September 25, 2018
Don’t go jogging, people. It’s bad for the knees.
It also makes you a prime target for opportunistic niggers.
Forensic evidence linking a Brooklyn man to the murder and sex assault of a Queens jogger can be presented at trial, a Queens judge ruled Thursday.
Chanel Lewis’ attorney had claimed DNA evidence tying Lewis, 20, to the August 2016 slaying of Karina Vetrano, 30, was based on the city medical examiner’s use of technology not generally accepted in the scientific community.
But Queens Supreme Court Justice Michael Aloise said the software used was “not new, novel or experimental,” and would suffice.
Here’s the original report, dating back to April 2017:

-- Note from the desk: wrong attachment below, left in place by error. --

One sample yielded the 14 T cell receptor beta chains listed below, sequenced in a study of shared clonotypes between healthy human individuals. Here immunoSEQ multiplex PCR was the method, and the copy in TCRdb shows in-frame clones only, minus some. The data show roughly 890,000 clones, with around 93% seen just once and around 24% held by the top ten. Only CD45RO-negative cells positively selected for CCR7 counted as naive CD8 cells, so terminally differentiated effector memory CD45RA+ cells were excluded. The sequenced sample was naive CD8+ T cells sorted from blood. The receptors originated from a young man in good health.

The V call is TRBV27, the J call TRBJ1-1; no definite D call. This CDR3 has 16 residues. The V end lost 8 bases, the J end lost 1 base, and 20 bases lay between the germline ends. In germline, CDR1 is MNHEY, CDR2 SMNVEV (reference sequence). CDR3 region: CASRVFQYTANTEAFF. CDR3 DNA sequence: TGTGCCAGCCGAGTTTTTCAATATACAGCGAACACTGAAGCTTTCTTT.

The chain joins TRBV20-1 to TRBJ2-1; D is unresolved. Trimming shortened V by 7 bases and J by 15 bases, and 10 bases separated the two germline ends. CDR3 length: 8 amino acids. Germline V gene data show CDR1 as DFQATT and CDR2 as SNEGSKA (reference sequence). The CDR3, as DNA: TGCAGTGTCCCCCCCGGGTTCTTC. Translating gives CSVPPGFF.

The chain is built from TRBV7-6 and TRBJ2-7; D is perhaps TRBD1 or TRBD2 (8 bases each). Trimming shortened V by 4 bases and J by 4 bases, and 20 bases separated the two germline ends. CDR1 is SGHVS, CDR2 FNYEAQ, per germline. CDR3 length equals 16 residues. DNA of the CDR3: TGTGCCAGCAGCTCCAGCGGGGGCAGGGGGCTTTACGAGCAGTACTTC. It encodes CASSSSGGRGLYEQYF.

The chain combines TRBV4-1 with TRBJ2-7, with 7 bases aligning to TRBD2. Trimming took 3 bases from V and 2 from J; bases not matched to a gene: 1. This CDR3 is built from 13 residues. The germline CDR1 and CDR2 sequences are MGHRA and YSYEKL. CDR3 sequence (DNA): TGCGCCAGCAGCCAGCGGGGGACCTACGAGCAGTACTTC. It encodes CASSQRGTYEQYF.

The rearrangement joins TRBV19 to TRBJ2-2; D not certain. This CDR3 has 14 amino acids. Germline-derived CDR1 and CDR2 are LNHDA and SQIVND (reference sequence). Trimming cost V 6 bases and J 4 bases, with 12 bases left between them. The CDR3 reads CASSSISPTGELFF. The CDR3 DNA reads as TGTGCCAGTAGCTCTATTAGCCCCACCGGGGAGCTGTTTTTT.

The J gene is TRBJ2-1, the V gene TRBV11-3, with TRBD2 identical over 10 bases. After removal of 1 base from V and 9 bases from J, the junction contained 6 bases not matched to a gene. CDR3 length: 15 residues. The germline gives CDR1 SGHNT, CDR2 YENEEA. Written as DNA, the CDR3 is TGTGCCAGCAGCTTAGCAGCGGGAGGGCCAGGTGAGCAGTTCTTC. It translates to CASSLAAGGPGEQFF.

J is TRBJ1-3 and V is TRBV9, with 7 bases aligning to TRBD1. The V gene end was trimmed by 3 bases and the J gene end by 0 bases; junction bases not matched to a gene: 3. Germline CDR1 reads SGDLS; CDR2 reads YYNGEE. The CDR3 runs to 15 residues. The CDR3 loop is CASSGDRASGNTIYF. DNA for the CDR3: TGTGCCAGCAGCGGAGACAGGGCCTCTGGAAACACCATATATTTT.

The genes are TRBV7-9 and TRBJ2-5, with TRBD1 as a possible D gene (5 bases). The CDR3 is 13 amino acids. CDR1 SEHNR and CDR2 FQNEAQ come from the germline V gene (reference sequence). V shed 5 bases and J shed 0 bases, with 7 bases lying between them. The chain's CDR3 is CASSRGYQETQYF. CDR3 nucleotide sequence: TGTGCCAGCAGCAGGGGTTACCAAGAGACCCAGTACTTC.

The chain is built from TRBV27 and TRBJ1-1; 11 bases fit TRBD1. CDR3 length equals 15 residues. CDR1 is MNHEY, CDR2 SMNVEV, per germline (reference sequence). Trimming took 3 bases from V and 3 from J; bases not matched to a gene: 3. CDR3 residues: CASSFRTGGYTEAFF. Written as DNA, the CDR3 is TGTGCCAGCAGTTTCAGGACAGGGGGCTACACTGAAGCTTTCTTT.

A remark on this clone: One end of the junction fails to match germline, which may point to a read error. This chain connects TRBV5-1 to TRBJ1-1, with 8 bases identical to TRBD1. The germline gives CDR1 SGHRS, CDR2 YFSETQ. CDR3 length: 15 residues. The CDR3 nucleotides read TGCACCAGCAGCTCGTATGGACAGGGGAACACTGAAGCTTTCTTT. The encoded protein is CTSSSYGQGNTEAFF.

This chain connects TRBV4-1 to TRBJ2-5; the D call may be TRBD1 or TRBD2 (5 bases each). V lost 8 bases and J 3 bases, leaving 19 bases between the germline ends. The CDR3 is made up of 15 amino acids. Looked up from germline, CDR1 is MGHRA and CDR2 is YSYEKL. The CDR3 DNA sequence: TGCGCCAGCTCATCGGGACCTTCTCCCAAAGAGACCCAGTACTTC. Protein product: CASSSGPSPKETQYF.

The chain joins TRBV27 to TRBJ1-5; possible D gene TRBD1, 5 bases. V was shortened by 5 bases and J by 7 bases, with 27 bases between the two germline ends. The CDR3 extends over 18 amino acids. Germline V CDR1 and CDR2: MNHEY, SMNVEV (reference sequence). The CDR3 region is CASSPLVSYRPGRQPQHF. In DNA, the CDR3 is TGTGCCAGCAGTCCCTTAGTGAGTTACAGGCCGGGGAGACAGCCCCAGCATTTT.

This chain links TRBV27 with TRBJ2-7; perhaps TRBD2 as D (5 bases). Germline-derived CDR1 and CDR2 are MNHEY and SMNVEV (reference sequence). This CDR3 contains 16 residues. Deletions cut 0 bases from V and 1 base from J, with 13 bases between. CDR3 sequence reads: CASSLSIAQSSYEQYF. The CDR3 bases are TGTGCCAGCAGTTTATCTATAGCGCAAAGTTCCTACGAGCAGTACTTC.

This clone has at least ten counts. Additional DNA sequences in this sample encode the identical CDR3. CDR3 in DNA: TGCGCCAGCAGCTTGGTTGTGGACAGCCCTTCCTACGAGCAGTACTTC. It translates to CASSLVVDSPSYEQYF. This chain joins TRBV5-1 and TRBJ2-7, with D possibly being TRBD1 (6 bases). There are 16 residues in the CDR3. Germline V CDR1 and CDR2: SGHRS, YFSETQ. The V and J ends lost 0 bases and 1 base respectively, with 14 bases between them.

A Queens grand jury Wednesday handed up an indictment against the Brooklyn man arrested in the rape and murder of jogger Karina Vetrano in August on charges including murder.
The indictment charges Chanel Lewis, 20, with four counts of first-degree murder, five counts of second-degree murder, two counts of first-degree aggravated sexual abuse and two counts of first-degree sexual abuse in connection with the 30-year-old’s death.
Lewis faces life behind bars without the possibility of parole if convicted. He will be arraigned on the indictment at a later date.
The raven-haired stunner Vetrano was last seen before her run on August 2, 2016, when she headed out onto a park trial near her Howard Beach home alone.
Cops say Lewis attacked her as she ran through the marshy area, and then sexually abused and strangled her.